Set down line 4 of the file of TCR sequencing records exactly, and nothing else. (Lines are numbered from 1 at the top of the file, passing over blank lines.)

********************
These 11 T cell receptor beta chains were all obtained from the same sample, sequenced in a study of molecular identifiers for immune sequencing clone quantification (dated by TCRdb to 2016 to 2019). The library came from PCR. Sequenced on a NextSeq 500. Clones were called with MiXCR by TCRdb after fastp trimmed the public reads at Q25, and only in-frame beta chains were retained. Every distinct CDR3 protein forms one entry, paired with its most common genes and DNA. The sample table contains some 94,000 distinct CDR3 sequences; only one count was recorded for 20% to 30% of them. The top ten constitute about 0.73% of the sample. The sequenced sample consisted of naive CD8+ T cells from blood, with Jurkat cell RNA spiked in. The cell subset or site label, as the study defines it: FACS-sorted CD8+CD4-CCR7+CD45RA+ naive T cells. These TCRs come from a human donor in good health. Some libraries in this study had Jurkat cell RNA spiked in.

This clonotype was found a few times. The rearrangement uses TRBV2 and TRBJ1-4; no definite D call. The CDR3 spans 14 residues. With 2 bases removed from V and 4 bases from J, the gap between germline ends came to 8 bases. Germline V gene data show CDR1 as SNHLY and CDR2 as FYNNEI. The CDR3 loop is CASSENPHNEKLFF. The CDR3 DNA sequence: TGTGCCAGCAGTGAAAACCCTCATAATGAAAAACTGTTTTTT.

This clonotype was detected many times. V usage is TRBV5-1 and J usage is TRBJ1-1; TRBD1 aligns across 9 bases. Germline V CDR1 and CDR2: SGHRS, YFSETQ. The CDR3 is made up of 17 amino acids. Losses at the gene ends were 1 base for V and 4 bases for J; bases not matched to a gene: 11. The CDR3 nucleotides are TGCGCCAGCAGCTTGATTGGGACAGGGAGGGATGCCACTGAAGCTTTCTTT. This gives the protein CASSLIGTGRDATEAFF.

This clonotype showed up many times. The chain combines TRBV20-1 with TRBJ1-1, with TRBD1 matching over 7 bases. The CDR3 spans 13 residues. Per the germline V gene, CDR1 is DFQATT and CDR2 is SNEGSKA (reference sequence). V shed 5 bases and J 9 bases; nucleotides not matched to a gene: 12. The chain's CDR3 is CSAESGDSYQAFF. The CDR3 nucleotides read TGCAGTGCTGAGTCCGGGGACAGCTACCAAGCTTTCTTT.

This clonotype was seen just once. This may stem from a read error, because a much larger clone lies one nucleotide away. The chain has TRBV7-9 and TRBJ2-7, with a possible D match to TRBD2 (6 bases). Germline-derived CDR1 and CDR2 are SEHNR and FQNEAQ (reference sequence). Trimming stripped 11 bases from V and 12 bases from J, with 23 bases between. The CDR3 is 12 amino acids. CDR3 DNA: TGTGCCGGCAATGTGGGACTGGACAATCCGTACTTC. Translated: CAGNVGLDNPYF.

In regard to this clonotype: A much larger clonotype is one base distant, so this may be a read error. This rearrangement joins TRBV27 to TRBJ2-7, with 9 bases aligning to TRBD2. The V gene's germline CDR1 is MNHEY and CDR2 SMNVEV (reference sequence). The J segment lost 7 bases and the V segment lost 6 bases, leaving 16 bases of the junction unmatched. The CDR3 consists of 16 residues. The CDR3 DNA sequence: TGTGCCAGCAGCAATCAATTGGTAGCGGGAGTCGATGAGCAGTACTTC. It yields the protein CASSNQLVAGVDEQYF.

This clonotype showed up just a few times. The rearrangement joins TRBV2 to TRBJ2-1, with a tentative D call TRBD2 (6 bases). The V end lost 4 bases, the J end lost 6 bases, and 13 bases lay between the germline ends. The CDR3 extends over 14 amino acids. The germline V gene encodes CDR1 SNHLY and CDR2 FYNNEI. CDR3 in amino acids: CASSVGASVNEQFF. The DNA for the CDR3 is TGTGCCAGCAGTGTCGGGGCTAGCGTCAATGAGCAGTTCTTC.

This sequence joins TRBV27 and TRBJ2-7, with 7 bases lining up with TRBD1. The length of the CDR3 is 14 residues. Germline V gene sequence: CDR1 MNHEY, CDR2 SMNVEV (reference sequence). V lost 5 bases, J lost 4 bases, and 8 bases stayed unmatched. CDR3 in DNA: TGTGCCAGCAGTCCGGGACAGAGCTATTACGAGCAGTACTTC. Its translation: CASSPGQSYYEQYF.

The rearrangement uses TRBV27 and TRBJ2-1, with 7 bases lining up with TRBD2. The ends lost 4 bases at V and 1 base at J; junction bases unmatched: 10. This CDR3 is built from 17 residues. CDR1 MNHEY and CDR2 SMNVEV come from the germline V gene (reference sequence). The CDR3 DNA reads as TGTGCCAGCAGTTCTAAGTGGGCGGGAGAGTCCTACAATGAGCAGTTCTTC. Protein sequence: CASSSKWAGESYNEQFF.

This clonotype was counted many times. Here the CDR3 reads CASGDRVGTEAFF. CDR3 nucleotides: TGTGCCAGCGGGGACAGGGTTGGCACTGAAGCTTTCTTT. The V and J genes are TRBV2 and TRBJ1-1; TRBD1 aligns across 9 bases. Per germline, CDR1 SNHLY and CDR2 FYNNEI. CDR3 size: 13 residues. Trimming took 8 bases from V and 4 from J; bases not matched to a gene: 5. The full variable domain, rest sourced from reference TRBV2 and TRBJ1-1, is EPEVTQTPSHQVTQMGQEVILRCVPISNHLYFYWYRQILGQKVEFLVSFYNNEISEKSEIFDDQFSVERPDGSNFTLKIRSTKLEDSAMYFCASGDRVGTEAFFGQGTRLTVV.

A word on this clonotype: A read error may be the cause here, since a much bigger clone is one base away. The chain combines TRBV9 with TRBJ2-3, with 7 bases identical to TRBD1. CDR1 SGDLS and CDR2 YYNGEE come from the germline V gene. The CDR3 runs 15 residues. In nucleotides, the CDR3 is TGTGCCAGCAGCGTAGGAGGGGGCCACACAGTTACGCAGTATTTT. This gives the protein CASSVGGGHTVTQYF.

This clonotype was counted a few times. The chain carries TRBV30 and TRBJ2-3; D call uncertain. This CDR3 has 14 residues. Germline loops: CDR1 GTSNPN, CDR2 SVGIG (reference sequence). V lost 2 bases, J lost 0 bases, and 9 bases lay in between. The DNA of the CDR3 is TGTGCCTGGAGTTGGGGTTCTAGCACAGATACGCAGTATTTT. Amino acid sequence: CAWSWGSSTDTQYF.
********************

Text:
This clonotype showed up many times. The chain combines TRBV20-1 with TRBJ1-1, with TRBD1 matching over 7 bases. The CDR3 spans 13 residues. Per the germline V gene, CDR1 is DFQATT and CDR2 is SNEGSKA (reference sequence). V shed 5 bases and J 9 bases; nucleotides not matched to a gene: 12. The chain's CDR3 is CSAESGDSYQAFF. The CDR3 nucleotides read TGCAGTGCTGAGTCCGGGGACAGCTACCAAGCTTTCTTT.